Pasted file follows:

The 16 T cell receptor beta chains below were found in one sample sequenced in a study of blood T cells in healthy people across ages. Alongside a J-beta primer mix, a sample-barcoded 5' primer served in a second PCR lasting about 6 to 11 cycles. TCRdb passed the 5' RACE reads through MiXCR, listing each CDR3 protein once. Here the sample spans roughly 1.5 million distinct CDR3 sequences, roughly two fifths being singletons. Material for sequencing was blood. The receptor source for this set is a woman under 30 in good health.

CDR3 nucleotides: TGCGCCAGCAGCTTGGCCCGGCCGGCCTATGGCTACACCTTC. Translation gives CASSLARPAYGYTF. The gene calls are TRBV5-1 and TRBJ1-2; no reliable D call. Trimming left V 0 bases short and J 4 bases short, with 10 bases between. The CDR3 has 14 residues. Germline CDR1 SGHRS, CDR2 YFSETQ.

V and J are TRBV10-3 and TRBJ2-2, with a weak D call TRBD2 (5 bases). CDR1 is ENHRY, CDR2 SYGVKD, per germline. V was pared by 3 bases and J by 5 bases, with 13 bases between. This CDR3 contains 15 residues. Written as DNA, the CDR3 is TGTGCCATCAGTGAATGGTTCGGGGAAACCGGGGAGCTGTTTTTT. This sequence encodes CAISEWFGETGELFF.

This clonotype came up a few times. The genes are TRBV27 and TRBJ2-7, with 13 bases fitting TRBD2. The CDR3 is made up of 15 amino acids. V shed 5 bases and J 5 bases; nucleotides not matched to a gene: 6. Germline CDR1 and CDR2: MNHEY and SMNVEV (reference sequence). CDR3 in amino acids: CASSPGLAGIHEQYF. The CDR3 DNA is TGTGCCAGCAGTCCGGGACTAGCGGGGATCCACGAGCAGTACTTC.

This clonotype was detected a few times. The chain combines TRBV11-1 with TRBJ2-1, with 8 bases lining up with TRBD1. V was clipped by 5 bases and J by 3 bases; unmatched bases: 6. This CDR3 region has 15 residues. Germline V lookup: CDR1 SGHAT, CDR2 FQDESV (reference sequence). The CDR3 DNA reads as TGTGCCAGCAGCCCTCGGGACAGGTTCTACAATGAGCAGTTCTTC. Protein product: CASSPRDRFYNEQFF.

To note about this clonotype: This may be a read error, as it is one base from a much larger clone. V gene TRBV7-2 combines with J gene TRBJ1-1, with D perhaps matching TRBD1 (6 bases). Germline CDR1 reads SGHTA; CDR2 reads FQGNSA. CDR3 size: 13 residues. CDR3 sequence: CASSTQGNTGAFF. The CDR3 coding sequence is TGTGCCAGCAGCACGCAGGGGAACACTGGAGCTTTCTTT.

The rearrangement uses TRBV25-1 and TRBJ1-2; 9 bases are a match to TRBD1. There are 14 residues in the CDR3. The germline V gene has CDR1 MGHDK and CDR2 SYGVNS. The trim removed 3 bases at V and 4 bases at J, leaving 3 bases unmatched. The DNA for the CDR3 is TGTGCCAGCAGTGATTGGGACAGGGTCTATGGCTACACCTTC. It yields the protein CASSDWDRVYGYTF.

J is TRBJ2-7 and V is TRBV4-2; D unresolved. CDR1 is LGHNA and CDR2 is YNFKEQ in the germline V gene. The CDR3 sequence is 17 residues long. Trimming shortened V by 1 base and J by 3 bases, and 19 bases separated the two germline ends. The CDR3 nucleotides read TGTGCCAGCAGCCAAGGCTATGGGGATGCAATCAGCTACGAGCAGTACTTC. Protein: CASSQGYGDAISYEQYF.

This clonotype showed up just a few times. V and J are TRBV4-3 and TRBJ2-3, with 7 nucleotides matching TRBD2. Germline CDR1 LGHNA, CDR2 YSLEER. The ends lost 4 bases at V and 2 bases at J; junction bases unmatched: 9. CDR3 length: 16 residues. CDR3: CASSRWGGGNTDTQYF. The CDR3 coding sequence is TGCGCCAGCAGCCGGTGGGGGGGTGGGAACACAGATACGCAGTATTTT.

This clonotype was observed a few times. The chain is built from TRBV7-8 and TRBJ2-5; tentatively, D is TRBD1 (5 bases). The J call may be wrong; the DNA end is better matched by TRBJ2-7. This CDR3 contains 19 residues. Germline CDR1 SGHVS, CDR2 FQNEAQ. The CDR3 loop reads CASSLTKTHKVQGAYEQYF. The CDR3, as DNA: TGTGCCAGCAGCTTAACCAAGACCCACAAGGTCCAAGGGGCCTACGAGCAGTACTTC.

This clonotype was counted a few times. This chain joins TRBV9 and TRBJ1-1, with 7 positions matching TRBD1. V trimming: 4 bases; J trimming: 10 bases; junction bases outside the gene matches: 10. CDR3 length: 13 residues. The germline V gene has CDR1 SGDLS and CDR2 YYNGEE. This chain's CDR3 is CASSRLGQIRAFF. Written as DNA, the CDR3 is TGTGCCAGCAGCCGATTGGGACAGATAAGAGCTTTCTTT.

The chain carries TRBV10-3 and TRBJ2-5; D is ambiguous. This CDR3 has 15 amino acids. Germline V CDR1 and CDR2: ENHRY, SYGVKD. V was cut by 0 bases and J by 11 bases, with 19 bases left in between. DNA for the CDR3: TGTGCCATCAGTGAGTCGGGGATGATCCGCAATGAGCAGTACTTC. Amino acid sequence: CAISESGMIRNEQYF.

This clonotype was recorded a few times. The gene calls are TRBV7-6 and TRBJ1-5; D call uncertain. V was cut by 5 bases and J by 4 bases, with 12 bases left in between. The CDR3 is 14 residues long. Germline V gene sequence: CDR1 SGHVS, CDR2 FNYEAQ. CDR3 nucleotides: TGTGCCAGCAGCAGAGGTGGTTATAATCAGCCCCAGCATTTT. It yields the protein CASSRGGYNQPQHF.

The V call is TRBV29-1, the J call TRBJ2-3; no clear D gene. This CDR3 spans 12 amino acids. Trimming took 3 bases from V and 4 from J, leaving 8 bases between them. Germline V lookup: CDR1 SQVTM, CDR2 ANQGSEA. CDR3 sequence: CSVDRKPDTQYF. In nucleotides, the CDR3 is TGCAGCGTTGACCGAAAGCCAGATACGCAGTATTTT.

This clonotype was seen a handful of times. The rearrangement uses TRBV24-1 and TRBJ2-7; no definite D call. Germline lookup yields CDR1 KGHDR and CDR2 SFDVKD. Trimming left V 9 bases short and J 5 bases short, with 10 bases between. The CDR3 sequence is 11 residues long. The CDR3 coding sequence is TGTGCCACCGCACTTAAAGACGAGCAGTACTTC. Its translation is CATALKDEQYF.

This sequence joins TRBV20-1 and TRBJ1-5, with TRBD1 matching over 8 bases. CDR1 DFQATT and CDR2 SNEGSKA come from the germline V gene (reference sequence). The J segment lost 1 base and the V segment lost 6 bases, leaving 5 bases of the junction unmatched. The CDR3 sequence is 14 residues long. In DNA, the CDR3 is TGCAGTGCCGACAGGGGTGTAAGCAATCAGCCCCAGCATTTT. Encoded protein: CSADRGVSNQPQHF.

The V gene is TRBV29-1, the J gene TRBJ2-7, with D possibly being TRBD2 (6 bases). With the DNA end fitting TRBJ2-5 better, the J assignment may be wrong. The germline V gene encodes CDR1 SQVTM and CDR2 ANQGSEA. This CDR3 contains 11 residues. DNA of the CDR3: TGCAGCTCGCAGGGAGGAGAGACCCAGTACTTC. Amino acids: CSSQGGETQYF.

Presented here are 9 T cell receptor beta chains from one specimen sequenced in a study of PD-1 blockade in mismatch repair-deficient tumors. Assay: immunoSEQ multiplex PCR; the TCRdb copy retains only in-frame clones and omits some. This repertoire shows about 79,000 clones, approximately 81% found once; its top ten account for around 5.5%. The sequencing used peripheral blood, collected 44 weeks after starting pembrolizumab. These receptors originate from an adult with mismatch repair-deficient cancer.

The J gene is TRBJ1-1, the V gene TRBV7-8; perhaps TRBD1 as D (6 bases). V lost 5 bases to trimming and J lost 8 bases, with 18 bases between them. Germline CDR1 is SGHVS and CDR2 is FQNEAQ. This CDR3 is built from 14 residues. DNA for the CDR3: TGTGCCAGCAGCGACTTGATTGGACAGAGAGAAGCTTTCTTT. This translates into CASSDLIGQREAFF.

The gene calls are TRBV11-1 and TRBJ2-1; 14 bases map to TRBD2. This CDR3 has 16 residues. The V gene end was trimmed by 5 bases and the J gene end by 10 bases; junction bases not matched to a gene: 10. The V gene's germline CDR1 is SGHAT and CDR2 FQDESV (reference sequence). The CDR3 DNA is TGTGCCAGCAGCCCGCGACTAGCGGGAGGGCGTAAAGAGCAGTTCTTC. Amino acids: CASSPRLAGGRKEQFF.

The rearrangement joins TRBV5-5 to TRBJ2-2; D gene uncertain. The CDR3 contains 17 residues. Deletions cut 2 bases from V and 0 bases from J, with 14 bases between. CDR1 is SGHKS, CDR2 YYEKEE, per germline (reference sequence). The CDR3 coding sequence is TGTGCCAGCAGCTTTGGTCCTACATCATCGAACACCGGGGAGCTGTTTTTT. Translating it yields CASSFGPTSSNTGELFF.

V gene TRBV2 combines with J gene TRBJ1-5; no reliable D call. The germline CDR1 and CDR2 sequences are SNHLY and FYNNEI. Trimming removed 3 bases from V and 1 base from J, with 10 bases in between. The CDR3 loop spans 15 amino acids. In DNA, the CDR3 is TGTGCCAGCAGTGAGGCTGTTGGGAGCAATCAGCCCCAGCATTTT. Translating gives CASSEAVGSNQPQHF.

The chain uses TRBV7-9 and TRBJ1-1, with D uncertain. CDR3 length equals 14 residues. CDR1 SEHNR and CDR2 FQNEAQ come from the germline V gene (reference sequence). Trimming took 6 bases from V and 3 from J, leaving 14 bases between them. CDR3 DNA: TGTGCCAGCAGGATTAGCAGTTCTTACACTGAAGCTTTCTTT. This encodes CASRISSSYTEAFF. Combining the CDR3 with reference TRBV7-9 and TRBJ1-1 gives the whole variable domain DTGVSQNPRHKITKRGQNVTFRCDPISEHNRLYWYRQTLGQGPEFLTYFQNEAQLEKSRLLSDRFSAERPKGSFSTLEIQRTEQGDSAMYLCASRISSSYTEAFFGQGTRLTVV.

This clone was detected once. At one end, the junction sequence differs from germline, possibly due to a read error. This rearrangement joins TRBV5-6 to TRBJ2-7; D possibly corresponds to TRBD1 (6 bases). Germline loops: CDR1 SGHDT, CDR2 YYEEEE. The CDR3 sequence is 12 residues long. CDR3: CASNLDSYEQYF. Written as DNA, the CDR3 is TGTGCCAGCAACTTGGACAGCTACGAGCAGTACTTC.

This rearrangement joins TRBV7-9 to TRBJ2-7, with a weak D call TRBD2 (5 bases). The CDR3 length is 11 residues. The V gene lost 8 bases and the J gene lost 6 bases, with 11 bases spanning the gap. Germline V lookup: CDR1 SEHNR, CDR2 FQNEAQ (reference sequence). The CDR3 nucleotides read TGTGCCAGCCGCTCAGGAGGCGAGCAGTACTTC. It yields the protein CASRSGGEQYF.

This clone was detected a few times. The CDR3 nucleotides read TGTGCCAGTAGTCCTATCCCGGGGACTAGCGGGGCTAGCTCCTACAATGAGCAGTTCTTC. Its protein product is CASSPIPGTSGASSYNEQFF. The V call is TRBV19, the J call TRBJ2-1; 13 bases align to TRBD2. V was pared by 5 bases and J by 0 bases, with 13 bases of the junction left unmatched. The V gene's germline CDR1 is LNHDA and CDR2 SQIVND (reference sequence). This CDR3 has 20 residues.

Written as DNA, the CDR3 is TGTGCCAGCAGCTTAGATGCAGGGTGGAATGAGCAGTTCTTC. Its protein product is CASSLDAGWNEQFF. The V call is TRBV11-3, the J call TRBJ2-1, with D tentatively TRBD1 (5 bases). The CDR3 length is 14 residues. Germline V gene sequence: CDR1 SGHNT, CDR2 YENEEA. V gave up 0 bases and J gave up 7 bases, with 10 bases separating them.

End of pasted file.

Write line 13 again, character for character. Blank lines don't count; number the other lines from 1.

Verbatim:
This clonotype was recorded a few times. The gene calls are TRBV7-6 and TRBJ1-5; D call uncertain. V was cut by 5 bases and J by 4 bases, with 12 bases left in between. The CDR3 is 14 residues long. Germline V gene sequence: CDR1 SGHVS, CDR2 FNYEAQ. CDR3 nucleotides: TGTGCCAGCAGCAGAGGTGGTTATAATCAGCCCCAGCATTTT. It yields the protein CASSRGGYNQPQHF.